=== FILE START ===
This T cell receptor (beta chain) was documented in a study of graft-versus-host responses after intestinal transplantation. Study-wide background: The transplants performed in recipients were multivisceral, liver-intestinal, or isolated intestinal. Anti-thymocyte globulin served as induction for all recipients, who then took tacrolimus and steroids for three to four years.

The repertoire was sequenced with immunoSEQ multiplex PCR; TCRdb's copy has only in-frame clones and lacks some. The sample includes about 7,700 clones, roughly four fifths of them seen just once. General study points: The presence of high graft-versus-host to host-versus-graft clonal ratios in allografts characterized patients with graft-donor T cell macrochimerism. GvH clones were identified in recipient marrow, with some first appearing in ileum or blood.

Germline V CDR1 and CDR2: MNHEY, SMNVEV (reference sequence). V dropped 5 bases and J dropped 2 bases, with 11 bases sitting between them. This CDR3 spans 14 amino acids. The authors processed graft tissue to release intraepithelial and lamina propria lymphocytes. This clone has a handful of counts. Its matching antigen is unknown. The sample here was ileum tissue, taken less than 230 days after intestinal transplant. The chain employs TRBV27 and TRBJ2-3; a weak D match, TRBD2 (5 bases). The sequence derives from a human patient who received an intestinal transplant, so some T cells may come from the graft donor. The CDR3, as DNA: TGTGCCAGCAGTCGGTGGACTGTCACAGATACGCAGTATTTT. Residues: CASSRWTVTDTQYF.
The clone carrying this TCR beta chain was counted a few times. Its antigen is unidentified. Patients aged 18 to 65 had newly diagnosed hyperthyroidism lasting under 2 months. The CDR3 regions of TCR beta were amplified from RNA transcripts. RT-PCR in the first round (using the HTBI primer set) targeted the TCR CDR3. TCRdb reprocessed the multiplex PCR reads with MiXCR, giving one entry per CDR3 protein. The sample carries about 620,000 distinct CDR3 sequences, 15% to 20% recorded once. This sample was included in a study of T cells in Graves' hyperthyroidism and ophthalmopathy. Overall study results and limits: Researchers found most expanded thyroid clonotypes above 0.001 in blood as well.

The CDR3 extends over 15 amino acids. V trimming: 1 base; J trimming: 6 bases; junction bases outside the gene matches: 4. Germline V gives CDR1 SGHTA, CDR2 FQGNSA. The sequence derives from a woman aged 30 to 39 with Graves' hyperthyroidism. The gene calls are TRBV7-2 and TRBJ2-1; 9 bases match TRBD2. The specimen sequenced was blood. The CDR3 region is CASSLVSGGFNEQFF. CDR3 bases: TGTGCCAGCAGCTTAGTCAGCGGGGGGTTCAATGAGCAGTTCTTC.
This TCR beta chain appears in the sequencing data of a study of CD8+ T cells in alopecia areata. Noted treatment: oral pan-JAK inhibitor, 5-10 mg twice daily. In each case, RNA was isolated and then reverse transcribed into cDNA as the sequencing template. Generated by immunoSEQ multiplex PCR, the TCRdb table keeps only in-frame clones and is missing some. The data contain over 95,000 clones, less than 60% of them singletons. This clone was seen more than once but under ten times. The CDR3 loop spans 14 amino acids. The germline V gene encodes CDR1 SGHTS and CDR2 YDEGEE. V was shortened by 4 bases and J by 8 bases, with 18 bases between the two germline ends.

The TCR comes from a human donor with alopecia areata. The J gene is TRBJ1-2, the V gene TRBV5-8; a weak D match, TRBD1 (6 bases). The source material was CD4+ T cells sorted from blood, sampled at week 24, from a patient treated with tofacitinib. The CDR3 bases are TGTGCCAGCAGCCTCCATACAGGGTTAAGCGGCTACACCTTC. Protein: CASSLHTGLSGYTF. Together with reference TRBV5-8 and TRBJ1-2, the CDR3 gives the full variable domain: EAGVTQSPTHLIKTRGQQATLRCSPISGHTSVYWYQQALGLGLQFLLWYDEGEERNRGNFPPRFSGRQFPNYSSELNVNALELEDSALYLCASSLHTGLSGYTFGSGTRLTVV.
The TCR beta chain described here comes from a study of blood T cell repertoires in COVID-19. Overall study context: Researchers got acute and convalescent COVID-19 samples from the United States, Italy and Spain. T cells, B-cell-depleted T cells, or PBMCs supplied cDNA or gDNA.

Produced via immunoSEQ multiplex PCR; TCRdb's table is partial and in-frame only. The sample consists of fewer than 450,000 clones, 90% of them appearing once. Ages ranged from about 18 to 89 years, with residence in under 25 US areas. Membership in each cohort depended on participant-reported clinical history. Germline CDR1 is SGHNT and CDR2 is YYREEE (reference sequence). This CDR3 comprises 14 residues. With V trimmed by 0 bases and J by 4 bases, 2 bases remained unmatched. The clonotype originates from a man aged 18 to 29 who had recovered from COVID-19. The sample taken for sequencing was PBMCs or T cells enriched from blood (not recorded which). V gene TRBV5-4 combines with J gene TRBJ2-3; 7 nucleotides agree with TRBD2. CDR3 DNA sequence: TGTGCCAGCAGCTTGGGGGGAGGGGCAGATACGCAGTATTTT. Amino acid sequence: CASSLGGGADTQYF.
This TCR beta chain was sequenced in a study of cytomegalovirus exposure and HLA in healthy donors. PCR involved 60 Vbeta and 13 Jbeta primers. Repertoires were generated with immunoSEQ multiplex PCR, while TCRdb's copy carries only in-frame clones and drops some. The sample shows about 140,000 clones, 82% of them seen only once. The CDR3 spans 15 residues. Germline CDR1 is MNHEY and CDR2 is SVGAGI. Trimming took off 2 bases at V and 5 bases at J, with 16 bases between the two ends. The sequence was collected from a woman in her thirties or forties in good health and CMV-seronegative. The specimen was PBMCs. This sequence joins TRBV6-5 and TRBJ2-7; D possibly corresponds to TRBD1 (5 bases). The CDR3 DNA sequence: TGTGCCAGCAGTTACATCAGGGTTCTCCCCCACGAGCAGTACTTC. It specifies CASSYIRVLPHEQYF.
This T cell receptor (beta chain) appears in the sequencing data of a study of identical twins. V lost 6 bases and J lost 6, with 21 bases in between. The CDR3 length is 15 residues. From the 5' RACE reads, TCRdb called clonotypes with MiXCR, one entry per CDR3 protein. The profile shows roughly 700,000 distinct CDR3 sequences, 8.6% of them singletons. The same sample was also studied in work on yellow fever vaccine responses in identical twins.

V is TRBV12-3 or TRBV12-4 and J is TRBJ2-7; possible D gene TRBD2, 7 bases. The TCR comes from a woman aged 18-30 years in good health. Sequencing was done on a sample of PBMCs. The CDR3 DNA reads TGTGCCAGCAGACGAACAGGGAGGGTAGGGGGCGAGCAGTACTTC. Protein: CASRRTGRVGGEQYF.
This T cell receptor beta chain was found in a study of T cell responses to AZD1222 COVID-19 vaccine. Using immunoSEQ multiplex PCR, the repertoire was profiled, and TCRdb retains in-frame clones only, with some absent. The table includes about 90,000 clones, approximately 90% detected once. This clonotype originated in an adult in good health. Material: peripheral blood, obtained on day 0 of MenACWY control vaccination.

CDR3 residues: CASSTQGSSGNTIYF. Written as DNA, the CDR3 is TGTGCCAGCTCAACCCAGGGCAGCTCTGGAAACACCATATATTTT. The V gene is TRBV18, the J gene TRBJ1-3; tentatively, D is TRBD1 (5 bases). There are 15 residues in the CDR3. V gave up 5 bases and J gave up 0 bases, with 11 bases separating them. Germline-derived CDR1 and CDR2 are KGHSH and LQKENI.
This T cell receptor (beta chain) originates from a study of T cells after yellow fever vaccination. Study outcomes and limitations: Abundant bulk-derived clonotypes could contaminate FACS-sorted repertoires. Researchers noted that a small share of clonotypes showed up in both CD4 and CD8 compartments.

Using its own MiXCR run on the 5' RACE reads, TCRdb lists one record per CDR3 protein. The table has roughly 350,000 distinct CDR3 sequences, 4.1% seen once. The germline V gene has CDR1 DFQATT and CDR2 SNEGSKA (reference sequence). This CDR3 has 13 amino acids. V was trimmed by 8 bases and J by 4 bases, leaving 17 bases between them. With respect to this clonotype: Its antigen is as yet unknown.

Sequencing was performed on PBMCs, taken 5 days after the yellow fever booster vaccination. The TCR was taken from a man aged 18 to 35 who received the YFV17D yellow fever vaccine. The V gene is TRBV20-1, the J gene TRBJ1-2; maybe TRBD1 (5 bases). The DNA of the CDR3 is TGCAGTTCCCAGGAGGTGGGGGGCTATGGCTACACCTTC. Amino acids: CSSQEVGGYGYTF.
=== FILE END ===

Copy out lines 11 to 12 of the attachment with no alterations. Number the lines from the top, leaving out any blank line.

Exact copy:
This T cell receptor (beta chain) appears in the sequencing data of a study of identical twins. V lost 6 bases and J lost 6, with 21 bases in between. The CDR3 length is 15 residues. From the 5' RACE reads, TCRdb called clonotypes with MiXCR, one entry per CDR3 protein. The profile shows roughly 700,000 distinct CDR3 sequences, 8.6% of them singletons. The same sample was also studied in work on yellow fever vaccine responses in identical twins.

V is TRBV12-3 or TRBV12-4 and J is TRBJ2-7; possible D gene TRBD2, 7 bases. The TCR comes from a woman aged 18-30 years in good health. Sequencing was done on a sample of PBMCs. The CDR3 DNA reads TGTGCCAGCAGACGAACAGGGAGGGTAGGGGGCGAGCAGTACTTC. Protein: CASRRTGRVGGEQYF.